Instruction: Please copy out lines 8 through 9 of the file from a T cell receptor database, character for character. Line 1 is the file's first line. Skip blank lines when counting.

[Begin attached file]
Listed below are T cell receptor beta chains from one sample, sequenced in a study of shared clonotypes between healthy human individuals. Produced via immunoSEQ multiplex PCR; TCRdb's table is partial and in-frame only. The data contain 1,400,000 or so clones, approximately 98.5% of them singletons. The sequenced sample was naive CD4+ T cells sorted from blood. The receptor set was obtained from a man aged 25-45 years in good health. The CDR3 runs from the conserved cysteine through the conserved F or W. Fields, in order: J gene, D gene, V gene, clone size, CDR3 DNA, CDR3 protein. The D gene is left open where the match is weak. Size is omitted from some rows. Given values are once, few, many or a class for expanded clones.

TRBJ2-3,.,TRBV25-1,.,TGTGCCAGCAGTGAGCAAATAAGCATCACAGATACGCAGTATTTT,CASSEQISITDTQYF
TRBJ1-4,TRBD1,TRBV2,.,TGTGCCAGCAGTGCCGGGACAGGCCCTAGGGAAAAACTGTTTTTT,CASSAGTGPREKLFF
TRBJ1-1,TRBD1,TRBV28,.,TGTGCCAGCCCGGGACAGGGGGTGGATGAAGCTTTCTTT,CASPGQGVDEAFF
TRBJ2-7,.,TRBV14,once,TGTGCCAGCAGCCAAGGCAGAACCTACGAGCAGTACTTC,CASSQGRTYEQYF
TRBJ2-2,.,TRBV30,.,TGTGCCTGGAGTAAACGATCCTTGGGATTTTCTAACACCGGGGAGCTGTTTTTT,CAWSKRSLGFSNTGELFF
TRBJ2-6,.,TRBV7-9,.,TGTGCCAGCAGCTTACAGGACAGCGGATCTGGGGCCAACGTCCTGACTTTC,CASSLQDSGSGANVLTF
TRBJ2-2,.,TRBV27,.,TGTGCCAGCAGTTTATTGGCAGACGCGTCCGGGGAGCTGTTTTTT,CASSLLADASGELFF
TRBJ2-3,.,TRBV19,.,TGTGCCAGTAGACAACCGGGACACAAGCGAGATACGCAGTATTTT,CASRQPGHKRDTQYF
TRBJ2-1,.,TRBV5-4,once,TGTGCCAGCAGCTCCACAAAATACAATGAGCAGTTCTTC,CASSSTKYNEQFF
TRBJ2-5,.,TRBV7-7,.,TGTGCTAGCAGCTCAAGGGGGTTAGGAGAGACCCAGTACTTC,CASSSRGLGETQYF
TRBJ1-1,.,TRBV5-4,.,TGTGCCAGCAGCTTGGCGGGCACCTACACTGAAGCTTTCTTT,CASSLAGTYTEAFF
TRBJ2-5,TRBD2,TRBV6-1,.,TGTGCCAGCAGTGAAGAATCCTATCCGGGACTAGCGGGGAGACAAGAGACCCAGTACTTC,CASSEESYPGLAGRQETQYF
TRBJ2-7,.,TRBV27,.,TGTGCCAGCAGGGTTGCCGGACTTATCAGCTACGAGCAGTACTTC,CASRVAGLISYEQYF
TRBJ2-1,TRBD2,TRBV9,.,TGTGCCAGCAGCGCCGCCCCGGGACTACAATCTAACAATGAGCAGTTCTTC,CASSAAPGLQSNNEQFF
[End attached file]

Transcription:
TRBJ2-2,.,TRBV27,.,TGTGCCAGCAGTTTATTGGCAGACGCGTCCGGGGAGCTGTTTTTT,CASSLLADASGELFF
TRBJ2-3,.,TRBV19,.,TGTGCCAGTAGACAACCGGGACACAAGCGAGATACGCAGTATTTT,CASRQPGHKRDTQYF